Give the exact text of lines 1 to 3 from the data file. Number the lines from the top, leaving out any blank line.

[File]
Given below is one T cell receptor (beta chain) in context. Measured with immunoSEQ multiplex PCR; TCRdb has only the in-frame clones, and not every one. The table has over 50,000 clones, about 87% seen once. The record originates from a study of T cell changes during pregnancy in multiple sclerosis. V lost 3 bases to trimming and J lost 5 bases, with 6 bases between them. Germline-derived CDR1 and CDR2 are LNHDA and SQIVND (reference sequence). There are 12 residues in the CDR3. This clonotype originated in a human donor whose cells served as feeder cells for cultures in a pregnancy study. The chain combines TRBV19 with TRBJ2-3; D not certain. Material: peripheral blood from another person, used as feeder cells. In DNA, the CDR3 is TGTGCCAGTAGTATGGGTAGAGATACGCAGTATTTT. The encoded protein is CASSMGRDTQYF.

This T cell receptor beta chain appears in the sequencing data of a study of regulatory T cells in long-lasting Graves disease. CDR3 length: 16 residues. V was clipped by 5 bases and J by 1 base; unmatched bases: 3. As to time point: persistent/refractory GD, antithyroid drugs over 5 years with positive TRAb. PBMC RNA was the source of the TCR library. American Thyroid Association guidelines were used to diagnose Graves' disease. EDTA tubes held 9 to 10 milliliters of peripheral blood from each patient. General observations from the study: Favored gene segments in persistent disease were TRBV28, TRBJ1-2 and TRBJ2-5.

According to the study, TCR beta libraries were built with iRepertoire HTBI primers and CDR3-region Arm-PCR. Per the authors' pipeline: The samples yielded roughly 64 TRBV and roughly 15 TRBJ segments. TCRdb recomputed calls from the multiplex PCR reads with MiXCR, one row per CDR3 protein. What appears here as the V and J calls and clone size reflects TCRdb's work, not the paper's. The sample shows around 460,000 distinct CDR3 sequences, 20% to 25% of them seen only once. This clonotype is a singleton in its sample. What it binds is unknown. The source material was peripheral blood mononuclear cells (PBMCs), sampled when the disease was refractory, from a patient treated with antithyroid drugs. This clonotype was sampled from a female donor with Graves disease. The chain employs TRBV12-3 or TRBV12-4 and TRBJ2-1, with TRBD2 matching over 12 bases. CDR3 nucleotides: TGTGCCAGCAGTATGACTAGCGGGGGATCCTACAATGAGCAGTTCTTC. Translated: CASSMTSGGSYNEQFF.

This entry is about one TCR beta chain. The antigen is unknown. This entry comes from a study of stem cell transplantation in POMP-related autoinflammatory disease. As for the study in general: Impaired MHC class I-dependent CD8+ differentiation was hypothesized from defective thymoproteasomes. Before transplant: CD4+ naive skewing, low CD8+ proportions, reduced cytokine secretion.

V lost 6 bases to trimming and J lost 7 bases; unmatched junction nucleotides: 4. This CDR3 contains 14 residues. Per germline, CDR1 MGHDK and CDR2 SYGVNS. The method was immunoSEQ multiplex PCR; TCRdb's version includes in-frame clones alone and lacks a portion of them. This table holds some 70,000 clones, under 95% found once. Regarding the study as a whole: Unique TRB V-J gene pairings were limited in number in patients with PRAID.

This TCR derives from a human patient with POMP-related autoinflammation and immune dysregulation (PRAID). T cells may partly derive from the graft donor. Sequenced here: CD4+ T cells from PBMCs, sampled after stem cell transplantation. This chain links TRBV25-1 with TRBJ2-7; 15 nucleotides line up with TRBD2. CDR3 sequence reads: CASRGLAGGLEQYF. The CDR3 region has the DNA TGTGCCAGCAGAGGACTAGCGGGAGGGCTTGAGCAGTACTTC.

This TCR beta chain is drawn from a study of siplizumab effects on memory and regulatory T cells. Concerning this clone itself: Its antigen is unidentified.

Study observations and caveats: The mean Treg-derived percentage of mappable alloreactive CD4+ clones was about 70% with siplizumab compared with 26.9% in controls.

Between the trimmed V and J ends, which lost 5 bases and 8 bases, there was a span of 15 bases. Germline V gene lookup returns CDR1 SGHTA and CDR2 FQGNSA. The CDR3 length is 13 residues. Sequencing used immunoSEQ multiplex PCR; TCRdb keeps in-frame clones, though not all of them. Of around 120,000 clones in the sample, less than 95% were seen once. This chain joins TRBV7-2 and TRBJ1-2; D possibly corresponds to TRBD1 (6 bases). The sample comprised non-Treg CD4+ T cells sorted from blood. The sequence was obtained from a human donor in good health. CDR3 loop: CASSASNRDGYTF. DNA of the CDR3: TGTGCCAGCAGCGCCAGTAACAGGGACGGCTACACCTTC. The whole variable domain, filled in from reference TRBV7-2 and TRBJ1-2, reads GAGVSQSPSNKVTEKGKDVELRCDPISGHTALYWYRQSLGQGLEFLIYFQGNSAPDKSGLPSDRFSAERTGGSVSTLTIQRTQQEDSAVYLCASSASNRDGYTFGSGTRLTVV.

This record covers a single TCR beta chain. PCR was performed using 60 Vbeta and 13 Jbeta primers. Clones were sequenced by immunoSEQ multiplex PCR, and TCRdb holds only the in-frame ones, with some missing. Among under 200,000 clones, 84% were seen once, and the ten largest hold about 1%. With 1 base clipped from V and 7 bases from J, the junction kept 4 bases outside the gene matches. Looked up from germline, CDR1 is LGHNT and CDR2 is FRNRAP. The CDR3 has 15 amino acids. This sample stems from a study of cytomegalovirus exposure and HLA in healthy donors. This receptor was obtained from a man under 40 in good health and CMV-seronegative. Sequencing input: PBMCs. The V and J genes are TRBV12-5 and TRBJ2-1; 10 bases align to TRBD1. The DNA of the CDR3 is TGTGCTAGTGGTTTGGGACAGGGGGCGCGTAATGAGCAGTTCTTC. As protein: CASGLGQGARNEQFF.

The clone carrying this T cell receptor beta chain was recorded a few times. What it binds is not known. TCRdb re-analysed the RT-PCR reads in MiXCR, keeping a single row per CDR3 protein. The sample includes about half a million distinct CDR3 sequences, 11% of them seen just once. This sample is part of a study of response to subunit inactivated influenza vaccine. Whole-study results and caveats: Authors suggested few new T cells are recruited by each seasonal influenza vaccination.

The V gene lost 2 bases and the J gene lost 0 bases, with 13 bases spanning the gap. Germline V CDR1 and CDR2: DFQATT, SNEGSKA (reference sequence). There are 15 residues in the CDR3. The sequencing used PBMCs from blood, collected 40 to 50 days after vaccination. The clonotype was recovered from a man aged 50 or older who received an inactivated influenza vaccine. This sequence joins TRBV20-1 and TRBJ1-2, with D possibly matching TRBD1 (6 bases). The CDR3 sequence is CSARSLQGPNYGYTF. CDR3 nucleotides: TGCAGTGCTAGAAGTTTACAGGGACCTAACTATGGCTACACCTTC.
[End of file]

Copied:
Given below is one T cell receptor (beta chain) in context. Measured with immunoSEQ multiplex PCR; TCRdb has only the in-frame clones, and not every one. The table has over 50,000 clones, about 87% seen once. The record originates from a study of T cell changes during pregnancy in multiple sclerosis. V lost 3 bases to trimming and J lost 5 bases, with 6 bases between them. Germline-derived CDR1 and CDR2 are LNHDA and SQIVND (reference sequence). There are 12 residues in the CDR3. This clonotype originated in a human donor whose cells served as feeder cells for cultures in a pregnancy study. The chain combines TRBV19 with TRBJ2-3; D not certain. Material: peripheral blood from another person, used as feeder cells. In DNA, the CDR3 is TGTGCCAGTAGTATGGGTAGAGATACGCAGTATTTT. The encoded protein is CASSMGRDTQYF.

This T cell receptor beta chain appears in the sequencing data of a study of regulatory T cells in long-lasting Graves disease. CDR3 length: 16 residues. V was clipped by 5 bases and J by 1 base; unmatched bases: 3. As to time point: persistent/refractory GD, antithyroid drugs over 5 years with positive TRAb. PBMC RNA was the source of the TCR library. American Thyroid Association guidelines were used to diagnose Graves' disease. EDTA tubes held 9 to 10 milliliters of peripheral blood from each patient. General observations from the study: Favored gene segments in persistent disease were TRBV28, TRBJ1-2 and TRBJ2-5.

According to the study, TCR beta libraries were built with iRepertoire HTBI primers and CDR3-region Arm-PCR. Per the authors' pipeline: The samples yielded roughly 64 TRBV and roughly 15 TRBJ segments. TCRdb recomputed calls from the multiplex PCR reads with MiXCR, one row per CDR3 protein. What appears here as the V and J calls and clone size reflects TCRdb's work, not the paper's. The sample shows around 460,000 distinct CDR3 sequences, 20% to 25% of them seen only once. This clonotype is a singleton in its sample. What it binds is unknown. The source material was peripheral blood mononuclear cells (PBMCs), sampled when the disease was refractory, from a patient treated with antithyroid drugs. This clonotype was sampled from a female donor with Graves disease. The chain employs TRBV12-3 or TRBV12-4 and TRBJ2-1, with TRBD2 matching over 12 bases. CDR3 nucleotides: TGTGCCAGCAGTATGACTAGCGGGGGATCCTACAATGAGCAGTTCTTC. Translated: CASSMTSGGSYNEQFF.